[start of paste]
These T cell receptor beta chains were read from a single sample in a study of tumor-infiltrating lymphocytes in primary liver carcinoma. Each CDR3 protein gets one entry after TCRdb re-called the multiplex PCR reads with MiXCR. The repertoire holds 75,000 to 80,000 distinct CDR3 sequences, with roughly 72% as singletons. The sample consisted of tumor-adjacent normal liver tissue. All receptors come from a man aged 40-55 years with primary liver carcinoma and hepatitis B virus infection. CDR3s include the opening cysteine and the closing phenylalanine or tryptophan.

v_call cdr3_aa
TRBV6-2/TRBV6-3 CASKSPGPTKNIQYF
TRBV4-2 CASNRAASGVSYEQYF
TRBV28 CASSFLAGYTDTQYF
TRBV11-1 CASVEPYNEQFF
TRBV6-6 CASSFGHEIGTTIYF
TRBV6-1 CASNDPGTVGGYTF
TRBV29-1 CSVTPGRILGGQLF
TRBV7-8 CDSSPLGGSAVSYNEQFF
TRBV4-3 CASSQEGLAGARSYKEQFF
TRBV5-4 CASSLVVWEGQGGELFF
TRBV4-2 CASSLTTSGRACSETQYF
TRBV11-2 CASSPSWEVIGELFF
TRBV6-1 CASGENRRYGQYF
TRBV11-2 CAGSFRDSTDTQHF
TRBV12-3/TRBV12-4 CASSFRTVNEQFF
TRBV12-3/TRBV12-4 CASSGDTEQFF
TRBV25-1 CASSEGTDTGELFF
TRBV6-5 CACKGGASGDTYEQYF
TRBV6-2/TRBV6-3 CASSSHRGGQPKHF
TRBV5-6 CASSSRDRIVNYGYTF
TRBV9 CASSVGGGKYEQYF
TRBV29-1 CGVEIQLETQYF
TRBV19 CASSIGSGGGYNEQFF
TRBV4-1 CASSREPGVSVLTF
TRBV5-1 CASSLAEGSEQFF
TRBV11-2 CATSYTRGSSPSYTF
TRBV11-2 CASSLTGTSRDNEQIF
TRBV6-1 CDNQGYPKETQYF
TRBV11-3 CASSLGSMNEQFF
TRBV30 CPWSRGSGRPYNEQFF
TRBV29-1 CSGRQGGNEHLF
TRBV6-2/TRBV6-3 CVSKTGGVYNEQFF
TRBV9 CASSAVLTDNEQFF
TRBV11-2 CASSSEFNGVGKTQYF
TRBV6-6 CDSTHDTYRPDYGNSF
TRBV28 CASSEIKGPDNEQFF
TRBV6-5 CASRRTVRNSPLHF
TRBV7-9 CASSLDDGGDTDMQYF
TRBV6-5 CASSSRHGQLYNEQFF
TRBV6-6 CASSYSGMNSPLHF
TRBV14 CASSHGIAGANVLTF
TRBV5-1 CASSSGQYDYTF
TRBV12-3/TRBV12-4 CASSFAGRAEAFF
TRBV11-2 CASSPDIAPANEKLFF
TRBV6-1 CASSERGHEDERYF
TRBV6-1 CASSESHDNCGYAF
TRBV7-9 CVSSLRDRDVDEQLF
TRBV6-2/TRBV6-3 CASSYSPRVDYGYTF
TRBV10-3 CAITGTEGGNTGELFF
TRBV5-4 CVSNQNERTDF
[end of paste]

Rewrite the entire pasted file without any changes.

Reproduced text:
These T cell receptor beta chains were read from a single sample in a study of tumor-infiltrating lymphocytes in primary liver carcinoma. Each CDR3 protein gets one entry after TCRdb re-called the multiplex PCR reads with MiXCR. The repertoire holds 75,000 to 80,000 distinct CDR3 sequences, with roughly 72% as singletons. The sample consisted of tumor-adjacent normal liver tissue. All receptors come from a man aged 40-55 years with primary liver carcinoma and hepatitis B virus infection. CDR3s include the opening cysteine and the closing phenylalanine or tryptophan.

v_call cdr3_aa
TRBV6-2/TRBV6-3 CASKSPGPTKNIQYF
TRBV4-2 CASNRAASGVSYEQYF
TRBV28 CASSFLAGYTDTQYF
TRBV11-1 CASVEPYNEQFF
TRBV6-6 CASSFGHEIGTTIYF
TRBV6-1 CASNDPGTVGGYTF
TRBV29-1 CSVTPGRILGGQLF
TRBV7-8 CDSSPLGGSAVSYNEQFF
TRBV4-3 CASSQEGLAGARSYKEQFF
TRBV5-4 CASSLVVWEGQGGELFF
TRBV4-2 CASSLTTSGRACSETQYF
TRBV11-2 CASSPSWEVIGELFF
TRBV6-1 CASGENRRYGQYF
TRBV11-2 CAGSFRDSTDTQHF
TRBV12-3/TRBV12-4 CASSFRTVNEQFF
TRBV12-3/TRBV12-4 CASSGDTEQFF
TRBV25-1 CASSEGTDTGELFF
TRBV6-5 CACKGGASGDTYEQYF
TRBV6-2/TRBV6-3 CASSSHRGGQPKHF
TRBV5-6 CASSSRDRIVNYGYTF
TRBV9 CASSVGGGKYEQYF
TRBV29-1 CGVEIQLETQYF
TRBV19 CASSIGSGGGYNEQFF
TRBV4-1 CASSREPGVSVLTF
TRBV5-1 CASSLAEGSEQFF
TRBV11-2 CATSYTRGSSPSYTF
TRBV11-2 CASSLTGTSRDNEQIF
TRBV6-1 CDNQGYPKETQYF
TRBV11-3 CASSLGSMNEQFF
TRBV30 CPWSRGSGRPYNEQFF
TRBV29-1 CSGRQGGNEHLF
TRBV6-2/TRBV6-3 CVSKTGGVYNEQFF
TRBV9 CASSAVLTDNEQFF
TRBV11-2 CASSSEFNGVGKTQYF
TRBV6-6 CDSTHDTYRPDYGNSF
TRBV28 CASSEIKGPDNEQFF
TRBV6-5 CASRRTVRNSPLHF
TRBV7-9 CASSLDDGGDTDMQYF
TRBV6-5 CASSSRHGQLYNEQFF
TRBV6-6 CASSYSGMNSPLHF
TRBV14 CASSHGIAGANVLTF
TRBV5-1 CASSSGQYDYTF
TRBV12-3/TRBV12-4 CASSFAGRAEAFF
TRBV11-2 CASSPDIAPANEKLFF
TRBV6-1 CASSERGHEDERYF
TRBV6-1 CASSESHDNCGYAF
TRBV7-9 CVSSLRDRDVDEQLF
TRBV6-2/TRBV6-3 CASSYSPRVDYGYTF
TRBV10-3 CAITGTEGGNTGELFF
TRBV5-4 CVSNQNERTDF